In that light, it’s not surprising that when Yahoo News and YouGov asked a random half of poll respondents whether they “favor or oppose raising the U.S. debt limit” — with no additional context — more said they opposed it (40%) than said they favored it (28%). Yet when the other half were asked the same question after hearing a description of the likeliest consequences — “defaulting on America’s past debts” and failing to pay “Social Security benefits and military salaries” while “sparking a possible recession” — the numbers completely flipped, with 45% now saying they favored raising the limit and just 24% saying they were opposed.
And meanwhile, about one-third of Americans say they’re “not sure” how to respond to any questions about the debt limit — suggesting that opposition to the GOP’s hardball tactics has further room to grow if the U.S. does default and economists’ worst predictions come to pass.
The upshot is that Speaker McCarthy has his work cut out for him going forward. For now, pluralities of Americans (43%) and Republicans (47%) are not sure if they view him favorably or unfavorably, and they’re equally uncertain whether they approve or disapprove of the job he’s doing as speaker (45% and 47% not sure, respectively).
Yet McCarthy’s early reviews among all U.S. adults — 20% favorable vs. 37% unfavorable; 24% approve vs. 31% disapprove — are negative, on the whole. And Republicans and Republican-leaning independents are divided over whether the House GOP should have chosen McCarthy (32%) or someone else (31%) as speaker.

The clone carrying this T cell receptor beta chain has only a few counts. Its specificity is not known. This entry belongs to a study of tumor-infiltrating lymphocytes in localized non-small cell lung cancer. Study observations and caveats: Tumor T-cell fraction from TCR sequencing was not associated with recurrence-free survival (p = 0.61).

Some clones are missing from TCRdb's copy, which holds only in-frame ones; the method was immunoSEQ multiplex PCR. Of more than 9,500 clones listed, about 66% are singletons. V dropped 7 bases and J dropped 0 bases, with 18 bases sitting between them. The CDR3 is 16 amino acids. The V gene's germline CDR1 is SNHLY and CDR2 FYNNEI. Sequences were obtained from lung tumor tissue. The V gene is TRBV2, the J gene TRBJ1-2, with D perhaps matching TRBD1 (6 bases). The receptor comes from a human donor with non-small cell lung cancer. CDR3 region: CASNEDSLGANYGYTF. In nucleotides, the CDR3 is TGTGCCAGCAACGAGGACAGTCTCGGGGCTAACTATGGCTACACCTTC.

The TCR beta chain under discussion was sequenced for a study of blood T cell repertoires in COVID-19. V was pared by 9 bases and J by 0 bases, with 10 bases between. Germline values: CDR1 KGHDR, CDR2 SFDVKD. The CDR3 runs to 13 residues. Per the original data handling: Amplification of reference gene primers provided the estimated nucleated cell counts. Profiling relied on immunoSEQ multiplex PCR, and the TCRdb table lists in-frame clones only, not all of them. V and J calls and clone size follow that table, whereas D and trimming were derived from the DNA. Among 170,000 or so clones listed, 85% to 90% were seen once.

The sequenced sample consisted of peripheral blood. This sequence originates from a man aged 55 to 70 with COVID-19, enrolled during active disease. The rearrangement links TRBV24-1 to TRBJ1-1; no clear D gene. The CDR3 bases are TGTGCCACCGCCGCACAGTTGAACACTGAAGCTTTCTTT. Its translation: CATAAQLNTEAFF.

At the same time, sizable pluralities of Americans oppose many of the reported concessions that the Californian made to “persuade holdouts in his own party,” including giving the anti-McCarthy holdouts seats on powerful committees (42% oppose, 24% favor); allowing any one member to force votes on an unlimited number of amendments to spending bills (42% oppose, 23% favor); and allowing any one member to force a vote to remove the speaker at any time (37% oppose, 30% favor).
Other reported concessions, however, are more popular: posting legislation at least 72 hours in advance of a vote so lawmakers have time to review it (68% favor, 10% oppose); creating a special committee to investigate the Justice Department and the FBI (51% favor, 27% oppose); and ending pandemic-era congressional voting by proxy, which allowed members of Congress to cast votes without being in Washington, D.C. (46% favor, 29% oppose).
For McCarthy to succeed, then, the trick will be placating his party’s most extreme members without succumbing to their least popular demands. Following the recent House speaker fight, just 26% of Americans say Republicans “have the right priorities” — down 5 points since late October — while more than twice as many (54%) say they are “not paying enough attention to America’s real problems.”
Perceptions of Democrats aren’t quite as bad — 30% “have the right priorities” vs. 52% “not paying enough attention to America’s real problems” — with no significant changes since August.
Likewise, Americans are now 20 points more likely to say Republicans have a greater interest in “damaging” the other party (48%) than “passing legislation” (28%) — and just 6 points more likely to say the same of Democrats (at 42% to 36%, respectively).
The Yahoo News survey was conducted by YouGov using a nationally representative sample of 1,538 U.S. adults interviewed online from Jan. 12 to 16, 2023. The sample was weighted according to gender, age, race, education, 2020 election turnout and presidential vote, baseline party identification and current voter registration status. Demographic weighting targets come from the 2019 American Community Survey. Baseline party identification is the respondent’s most recent answer given prior to March 15, 2022, and is weighted to the estimated distribution at that time (32% Democratic, 27% Republican). Respondents were selected from YouGov’s opt-in panel to be representative of all U.S. adults. The margin of error is approximately 2.7%.